Akhmad Kadyrov: Had I been the dictator of Chechnya

Date: March 22, 2002
Source: Novaya Gazeta (No. 20)
By Anna Politkovskaya


An interview with Akhmad Kadyrov, head of the administration of Chechnya

Author: Akhmad Kadyrov discusses the current situation in Chechnya, and gives his views on what the federal government, the military, and the people of Chechnya ought to do. He believes the war in Chechnya will be over soon, most likely by autumn this year.

Question: What do you think of the so-called peace talks between Kazantsev and Zakayev the Kremlin refers to every now and then?

Akhmad Kadyrov: I have always objected to the idea. I told the president that it would avail us nothing and that only Maskhadov's side would benefit. That's exactly what happened.

Question: And what are these benefits you are talking about?

Akhmad Kadyrov: Maskhadov was given another chance at deceiving the people. When the talks began, he immediately released several addresses to the Chechen people - that Putin had allegedly understood pointlessness of the war, that "were it not for Kadyrov, the troops would have been withdrawn in January, but this bastard Kadyrov rushed to Putin to plead to leave the troops..." An influential field commander I know was ready to lay down the arms and disband his detachment shortly before the negotiations were announced. Guess what happened when he discovered that the talks were about to begin. He said, "No". Other field commanders also opted to wait and see what would happen. Had the troops been withdrawn after the negotiations, the people would have branded them traitors for the decision to lay down the arms.

Question: What is the current state of affairs in these peace talks? Are they underway? Are they over?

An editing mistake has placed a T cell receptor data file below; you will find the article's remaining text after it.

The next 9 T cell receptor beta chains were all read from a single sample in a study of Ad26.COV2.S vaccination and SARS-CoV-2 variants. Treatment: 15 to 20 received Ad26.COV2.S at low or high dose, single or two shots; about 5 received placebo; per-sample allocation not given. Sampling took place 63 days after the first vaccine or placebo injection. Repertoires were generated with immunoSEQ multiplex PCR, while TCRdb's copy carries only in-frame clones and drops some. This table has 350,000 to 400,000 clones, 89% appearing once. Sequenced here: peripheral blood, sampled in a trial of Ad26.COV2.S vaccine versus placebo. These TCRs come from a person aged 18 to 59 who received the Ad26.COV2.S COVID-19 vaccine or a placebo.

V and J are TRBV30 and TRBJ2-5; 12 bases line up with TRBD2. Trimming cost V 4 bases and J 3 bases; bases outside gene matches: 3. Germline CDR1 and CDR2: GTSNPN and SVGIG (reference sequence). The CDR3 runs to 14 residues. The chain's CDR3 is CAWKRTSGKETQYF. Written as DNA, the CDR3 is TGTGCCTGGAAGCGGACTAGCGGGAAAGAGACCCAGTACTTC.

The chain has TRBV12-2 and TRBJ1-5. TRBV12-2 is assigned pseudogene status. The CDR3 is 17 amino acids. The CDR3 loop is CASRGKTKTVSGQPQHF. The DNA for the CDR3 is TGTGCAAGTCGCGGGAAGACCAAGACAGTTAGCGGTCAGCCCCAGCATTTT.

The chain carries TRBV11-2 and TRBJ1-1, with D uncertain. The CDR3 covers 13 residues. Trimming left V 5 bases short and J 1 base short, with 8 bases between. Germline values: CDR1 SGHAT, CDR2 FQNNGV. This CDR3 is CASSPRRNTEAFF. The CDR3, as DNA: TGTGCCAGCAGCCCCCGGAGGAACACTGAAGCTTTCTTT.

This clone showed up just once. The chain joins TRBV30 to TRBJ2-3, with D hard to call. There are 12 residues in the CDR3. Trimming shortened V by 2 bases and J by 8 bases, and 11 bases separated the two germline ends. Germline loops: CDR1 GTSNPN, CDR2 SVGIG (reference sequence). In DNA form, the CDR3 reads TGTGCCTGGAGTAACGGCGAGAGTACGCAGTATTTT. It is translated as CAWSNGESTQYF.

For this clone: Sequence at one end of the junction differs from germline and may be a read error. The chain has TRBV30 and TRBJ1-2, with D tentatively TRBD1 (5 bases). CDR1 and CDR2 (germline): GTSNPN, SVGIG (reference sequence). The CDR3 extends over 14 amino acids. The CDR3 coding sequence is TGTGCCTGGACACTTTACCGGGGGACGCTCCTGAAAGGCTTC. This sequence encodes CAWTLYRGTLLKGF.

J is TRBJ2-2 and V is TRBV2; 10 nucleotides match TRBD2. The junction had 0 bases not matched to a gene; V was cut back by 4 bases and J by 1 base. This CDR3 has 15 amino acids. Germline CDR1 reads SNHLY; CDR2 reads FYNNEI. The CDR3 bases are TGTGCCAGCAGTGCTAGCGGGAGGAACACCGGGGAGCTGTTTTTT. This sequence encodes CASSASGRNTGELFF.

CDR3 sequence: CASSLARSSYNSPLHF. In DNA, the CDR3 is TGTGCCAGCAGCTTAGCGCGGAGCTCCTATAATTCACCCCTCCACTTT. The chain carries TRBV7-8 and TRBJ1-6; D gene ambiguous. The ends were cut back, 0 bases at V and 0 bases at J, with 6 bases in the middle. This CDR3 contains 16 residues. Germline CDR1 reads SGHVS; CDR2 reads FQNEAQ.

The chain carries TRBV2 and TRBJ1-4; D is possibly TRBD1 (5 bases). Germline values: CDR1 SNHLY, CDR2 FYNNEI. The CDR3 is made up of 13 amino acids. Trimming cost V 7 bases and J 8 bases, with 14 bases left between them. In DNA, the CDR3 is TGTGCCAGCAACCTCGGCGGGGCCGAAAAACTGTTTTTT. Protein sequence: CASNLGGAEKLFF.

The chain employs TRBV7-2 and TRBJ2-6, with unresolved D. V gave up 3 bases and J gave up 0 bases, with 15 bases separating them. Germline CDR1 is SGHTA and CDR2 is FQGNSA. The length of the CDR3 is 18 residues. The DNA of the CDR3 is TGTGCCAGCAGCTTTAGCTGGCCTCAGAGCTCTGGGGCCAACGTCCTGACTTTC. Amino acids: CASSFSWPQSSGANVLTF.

Akhmad Kadyrov: No talks are underway, and no are planned. Some meetings do take place because I know for a fact that all these mujahedin are kept on the short leash by secret services. I discuss surrender with several armed groups. Nineteen men laid down the arms and ceased the resistance in Gudermes not so long ago, the fact utterly dismissed by the media.

Question: Do you remain in touch (perhaps, discuss the same thing) with field commanders like Basayev, Gelayev, or Khattab?

Akhmad Kadyrov: Only with Gelayev. I sent my envoys to him on several occasions. They even travelled to Georgia. He is stalling for time. Gelayev always says he needs time to think it over. He is waiting too.

Question: Your attitude to the so-called Pankisi gorge problem?

Akhmad Kadyrov: I'm sorry for the noncombatants residing there. We will do everything to have refugees return from Georgia, Ingushetia, and even from Turkey. A spokesman for refugees in Turkey approached us not so long ago. As I see it, our refugees are completely abandoned there, no one helping them anymore, and they are prepared to return home on any conditions.

As for the Pankisi gorge, this is what I can say. There are armed men there of course. I would not call them guerrillas, however, because guerrillas are those who are here, who are fighting. Over there, in Georgia, they are armed refugees. I would not call Gelayev a guerrilla, for example. He has not been a guerrilla for a long time now. Neither is Vaja Arsanov, Maskhadov's vice president, even though he is called a direction commander. General Aslanbek Arsayev is abroad, not a guerrilla either.

Question: All right. How would you say the secret services should treat Arsanov, Gelayev, Arsayev?

Akhmad Kadyrov: As criminals. They are criminals all right, otherwise they would not have been murdering the imams and village mayors. If a mayor is assassinated, how will the people get their pensions and other benefits? I might have understood this practice of assassinations had Maskhadov provided the people with everything necessary. In this case the people would not have been working for the existing regime. But Maskhadov has not been doing it.

Question: Why do you think men like Khattab and Basayev, the most notorious field commanders, are still at large?

Akhmad Kadyrov: Well, I have my suspicions which I would not disclose. As soon as these commanders are taken out, the war will be over. Some generals do not want that - they are too busy lining their pockets (businesses, oil, etc). I do not doubt that had the security structures wanted it, not a single oil truck would have been moving nowadays... I pin a lot of hopes on the latest Security Council meeting where all these problems were discussed. The president was fairly tough.